“And, bless him, he had the idea for me to try to do the songbooks, and I guess people were surprised to hear that I could sing something besides just pure jazz.
“I thank Norman so very much, otherwise, where would Ella be?”
And yet, despite all this, Fitzgerald was widely undervalued.
“Her voice is small and somewhat girlish … as an interpreter of popular songs she is limited,” noted the New Grove Dictionary of Jazz, adding — helpfully — that she is “unrivaled in her rendition of light material.”
In part, I believe this perception was due to misguided comparisons to Billie Holiday, a tragedian whose stripped-down vocal style represented another expressive realm from Fitzgerald’s — not better nor worse, just different. But Fitzgerald, too, could take listeners into dark places, as in her mournful recording of “Angel Eyes” (1957) or her disarmingly vulnerable “One for My Baby (and One More for the Road)” (1960).
In effect, some observers were so dazzled by Fitzgerald’s technical prowess as to overlook the deeper content beneath them. Alas, high-toned virtuosity often has been unjustly derided in jazz circles, instrumental wizards such as pianists Art Tatum and Oscar Peterson and trumpeter Wynton Marsalis similarly castigated for their finesse — as if it diminished the “authenticity” of their music.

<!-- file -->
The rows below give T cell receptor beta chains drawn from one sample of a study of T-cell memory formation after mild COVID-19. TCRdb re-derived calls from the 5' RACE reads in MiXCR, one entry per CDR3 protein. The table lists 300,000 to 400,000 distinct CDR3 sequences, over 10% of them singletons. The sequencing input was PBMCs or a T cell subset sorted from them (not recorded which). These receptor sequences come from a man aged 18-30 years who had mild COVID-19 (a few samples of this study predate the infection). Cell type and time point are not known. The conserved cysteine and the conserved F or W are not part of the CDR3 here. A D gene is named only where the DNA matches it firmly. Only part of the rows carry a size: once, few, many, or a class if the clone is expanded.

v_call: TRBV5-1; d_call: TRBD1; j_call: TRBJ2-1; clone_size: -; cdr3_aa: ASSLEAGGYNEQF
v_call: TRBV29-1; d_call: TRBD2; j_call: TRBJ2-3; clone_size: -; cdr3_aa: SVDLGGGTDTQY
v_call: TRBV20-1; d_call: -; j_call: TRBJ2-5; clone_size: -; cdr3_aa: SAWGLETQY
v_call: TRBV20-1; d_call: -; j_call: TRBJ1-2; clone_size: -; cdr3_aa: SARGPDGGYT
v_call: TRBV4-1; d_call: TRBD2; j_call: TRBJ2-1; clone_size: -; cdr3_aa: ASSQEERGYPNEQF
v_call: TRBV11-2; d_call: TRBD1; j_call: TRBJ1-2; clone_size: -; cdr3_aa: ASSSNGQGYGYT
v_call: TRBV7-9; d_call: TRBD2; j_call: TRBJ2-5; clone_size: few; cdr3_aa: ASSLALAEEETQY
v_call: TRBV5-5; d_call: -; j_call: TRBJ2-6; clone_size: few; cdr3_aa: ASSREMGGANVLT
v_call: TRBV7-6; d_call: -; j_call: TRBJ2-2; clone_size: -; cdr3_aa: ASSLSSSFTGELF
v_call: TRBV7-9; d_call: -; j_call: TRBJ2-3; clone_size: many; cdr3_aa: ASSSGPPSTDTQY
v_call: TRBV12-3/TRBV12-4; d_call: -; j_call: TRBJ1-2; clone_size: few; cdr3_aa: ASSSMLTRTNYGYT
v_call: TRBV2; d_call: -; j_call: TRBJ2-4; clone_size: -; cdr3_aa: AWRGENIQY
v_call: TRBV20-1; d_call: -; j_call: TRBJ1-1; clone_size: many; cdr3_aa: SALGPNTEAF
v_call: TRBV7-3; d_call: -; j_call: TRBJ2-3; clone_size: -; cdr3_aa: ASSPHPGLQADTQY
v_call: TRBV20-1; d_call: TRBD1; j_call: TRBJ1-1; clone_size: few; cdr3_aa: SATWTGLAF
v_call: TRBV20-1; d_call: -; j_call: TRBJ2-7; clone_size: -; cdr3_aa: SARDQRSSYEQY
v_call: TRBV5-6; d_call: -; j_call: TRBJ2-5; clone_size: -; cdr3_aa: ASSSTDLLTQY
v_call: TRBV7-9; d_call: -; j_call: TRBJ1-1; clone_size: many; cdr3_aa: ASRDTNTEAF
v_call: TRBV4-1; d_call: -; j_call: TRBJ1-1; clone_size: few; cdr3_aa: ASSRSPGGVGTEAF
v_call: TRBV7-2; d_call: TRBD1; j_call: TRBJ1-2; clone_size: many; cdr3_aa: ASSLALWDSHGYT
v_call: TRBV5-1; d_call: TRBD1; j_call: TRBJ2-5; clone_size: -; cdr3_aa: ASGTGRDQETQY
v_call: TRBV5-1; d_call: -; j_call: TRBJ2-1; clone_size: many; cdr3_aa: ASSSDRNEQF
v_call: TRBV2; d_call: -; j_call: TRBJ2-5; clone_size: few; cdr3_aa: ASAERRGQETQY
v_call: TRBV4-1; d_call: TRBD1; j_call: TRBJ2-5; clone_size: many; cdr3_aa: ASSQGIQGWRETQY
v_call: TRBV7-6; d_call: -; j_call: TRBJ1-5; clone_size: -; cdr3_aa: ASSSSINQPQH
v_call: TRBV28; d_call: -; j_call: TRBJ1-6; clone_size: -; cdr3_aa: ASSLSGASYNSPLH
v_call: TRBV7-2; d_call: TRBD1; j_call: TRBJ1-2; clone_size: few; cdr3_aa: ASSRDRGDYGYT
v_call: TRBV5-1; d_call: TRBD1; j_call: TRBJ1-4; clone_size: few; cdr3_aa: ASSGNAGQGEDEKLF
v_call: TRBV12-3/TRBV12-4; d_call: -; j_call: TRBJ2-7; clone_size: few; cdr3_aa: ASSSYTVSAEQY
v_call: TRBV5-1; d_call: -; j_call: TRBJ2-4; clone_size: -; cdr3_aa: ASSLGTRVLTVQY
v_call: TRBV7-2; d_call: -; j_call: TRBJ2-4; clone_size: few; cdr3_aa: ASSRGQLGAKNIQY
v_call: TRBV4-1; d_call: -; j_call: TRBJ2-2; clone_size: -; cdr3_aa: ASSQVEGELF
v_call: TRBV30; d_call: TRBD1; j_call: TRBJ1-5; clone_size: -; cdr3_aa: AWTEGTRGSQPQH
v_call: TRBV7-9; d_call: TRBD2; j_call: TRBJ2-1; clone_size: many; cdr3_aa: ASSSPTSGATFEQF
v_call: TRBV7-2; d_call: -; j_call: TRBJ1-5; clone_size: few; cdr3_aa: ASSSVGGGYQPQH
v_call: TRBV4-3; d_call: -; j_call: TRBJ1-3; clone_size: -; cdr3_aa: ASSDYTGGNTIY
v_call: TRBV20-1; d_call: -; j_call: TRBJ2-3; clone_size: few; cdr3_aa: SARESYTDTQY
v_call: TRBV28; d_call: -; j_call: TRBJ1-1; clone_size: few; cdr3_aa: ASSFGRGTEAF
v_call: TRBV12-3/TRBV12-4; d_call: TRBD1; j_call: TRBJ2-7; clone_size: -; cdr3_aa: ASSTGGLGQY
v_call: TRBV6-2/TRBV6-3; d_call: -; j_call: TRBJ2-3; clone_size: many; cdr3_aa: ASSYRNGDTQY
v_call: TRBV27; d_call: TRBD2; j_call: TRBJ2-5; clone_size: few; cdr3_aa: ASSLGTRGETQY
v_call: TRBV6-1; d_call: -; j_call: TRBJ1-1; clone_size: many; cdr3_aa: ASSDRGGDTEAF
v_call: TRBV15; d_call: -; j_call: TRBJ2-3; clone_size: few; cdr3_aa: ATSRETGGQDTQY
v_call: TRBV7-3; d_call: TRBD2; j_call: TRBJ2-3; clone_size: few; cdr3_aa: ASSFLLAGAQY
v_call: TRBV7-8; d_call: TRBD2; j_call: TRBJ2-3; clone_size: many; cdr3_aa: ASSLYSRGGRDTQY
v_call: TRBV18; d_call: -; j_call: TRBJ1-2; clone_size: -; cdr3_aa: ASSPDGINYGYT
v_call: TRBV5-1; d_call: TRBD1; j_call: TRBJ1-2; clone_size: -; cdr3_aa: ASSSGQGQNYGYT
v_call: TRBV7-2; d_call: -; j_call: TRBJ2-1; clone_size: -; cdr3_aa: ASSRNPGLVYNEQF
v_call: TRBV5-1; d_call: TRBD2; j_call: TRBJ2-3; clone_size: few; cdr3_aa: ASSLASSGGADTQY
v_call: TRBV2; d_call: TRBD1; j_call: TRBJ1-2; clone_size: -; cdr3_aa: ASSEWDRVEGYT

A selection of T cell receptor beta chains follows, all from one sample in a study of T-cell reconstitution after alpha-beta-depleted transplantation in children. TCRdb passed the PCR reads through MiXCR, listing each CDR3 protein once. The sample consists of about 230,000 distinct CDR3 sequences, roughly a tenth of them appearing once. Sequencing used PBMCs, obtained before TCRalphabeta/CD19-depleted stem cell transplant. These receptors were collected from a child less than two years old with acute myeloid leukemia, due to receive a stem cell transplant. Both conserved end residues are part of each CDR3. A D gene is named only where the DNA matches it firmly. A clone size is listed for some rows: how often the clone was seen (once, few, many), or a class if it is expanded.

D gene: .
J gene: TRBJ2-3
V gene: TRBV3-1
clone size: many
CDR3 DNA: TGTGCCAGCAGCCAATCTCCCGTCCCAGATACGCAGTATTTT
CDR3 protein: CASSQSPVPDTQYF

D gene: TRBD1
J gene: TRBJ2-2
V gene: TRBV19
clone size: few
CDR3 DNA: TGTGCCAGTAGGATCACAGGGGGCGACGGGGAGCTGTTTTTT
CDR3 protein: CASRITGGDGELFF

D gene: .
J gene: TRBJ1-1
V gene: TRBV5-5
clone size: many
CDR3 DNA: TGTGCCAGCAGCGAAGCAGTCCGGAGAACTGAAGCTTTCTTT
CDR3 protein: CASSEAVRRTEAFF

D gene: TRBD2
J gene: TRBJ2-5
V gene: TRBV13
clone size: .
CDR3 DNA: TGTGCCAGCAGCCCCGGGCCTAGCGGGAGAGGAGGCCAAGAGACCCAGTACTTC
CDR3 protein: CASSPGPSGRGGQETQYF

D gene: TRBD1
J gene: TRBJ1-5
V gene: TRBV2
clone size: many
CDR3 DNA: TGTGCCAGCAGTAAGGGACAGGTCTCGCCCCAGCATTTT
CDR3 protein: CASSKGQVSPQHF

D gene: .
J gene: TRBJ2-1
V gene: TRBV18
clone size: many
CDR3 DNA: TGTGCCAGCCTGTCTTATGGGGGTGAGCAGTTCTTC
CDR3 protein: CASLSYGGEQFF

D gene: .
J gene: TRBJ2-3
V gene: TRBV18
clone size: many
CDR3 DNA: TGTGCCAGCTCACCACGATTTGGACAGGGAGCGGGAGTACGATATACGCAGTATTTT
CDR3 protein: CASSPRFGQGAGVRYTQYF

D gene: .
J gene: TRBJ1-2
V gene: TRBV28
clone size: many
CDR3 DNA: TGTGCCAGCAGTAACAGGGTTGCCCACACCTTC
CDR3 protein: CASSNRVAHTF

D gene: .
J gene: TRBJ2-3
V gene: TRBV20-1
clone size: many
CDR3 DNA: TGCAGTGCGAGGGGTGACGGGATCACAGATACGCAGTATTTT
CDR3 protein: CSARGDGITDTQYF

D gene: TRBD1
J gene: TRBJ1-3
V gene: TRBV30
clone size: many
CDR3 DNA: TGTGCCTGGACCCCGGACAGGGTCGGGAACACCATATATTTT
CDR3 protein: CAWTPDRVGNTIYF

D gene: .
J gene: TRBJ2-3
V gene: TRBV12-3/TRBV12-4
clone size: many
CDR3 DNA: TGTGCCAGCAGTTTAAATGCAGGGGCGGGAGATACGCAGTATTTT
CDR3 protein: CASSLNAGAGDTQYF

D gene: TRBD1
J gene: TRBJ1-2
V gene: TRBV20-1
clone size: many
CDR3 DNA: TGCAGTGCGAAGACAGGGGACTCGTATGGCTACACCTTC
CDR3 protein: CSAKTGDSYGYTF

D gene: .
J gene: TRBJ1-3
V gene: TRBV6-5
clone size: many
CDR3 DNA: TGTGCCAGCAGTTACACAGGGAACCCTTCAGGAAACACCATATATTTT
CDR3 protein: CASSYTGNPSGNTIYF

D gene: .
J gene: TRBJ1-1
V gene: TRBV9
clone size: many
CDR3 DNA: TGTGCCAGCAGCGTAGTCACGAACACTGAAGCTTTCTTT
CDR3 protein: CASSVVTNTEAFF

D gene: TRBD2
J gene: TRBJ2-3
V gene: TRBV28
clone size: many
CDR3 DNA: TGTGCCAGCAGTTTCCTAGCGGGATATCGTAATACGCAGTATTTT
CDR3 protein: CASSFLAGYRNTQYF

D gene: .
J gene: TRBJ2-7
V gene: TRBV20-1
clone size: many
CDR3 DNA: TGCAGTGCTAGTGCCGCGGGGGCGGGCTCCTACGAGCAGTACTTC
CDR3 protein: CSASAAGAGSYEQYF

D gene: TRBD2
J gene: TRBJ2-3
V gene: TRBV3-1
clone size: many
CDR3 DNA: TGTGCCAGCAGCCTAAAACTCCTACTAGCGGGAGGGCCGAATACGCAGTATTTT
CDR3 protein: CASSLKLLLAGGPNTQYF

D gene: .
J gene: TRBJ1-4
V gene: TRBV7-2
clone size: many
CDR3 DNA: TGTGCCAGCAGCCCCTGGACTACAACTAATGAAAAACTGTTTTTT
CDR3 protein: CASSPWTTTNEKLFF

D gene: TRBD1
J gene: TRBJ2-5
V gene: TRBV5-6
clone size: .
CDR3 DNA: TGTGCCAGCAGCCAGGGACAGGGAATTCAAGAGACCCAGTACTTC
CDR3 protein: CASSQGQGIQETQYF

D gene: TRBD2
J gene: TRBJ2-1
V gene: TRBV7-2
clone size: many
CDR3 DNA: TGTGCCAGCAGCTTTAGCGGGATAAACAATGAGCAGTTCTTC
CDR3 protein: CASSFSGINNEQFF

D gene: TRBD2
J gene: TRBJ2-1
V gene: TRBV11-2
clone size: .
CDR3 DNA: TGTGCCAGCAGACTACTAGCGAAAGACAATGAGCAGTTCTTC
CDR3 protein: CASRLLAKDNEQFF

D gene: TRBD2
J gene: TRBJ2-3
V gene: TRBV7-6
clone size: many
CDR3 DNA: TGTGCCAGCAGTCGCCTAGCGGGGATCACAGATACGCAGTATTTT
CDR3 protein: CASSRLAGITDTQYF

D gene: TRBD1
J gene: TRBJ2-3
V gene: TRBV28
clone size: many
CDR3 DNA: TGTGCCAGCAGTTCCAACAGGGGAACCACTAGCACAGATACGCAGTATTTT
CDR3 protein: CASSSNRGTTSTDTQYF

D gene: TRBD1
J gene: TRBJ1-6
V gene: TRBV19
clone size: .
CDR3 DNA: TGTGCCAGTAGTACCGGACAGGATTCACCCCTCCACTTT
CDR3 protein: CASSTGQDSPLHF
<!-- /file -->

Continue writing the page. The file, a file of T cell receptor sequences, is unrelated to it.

When Fitzgerald played that last Chicago-area concert, at age 74, she no longer conveyed the full voluptuousness of sound that once was her trademark. But to hear her stretch a melody to the breaking point in Fats Waller’s “Ain’t Misbehavin,’” leap multiple octaves in Kurt Weill’s “Mack the Knife” and scat-sing exuberantly in Gillespie’s “A Night in Tunisia” — meanwhile producing vocal clicks, pops, shouts and yowls — was to realize that her spirit of experimentation endured.
That’s ultimately what made Fitzgerald pre-eminent among female jazz vocalists: the desire to continuously redefine her work, and the determination to build techniques that enabled her to do so.
“Through the years, when I look back and think about all I’ve been through, I sometimes ask myself, ‘Was it worth it?’” Fitzgerald said in our conversation, perhaps contemplating two short-lived marriages (she had one adopted son, Ray Brown Jr., named for her second husband, the celebrated bassist).
“Then I look at all these things in my (California) home,” she added, referring to her National Medal of Arts, multiple Grammys and honorary doctorate degrees.
“And I say to myself, ‘Well, my gosh, maybe it was worth it.’
“I’m grateful to see all these awards and things, because it makes me feel like somebody loved me.”
Millions still do.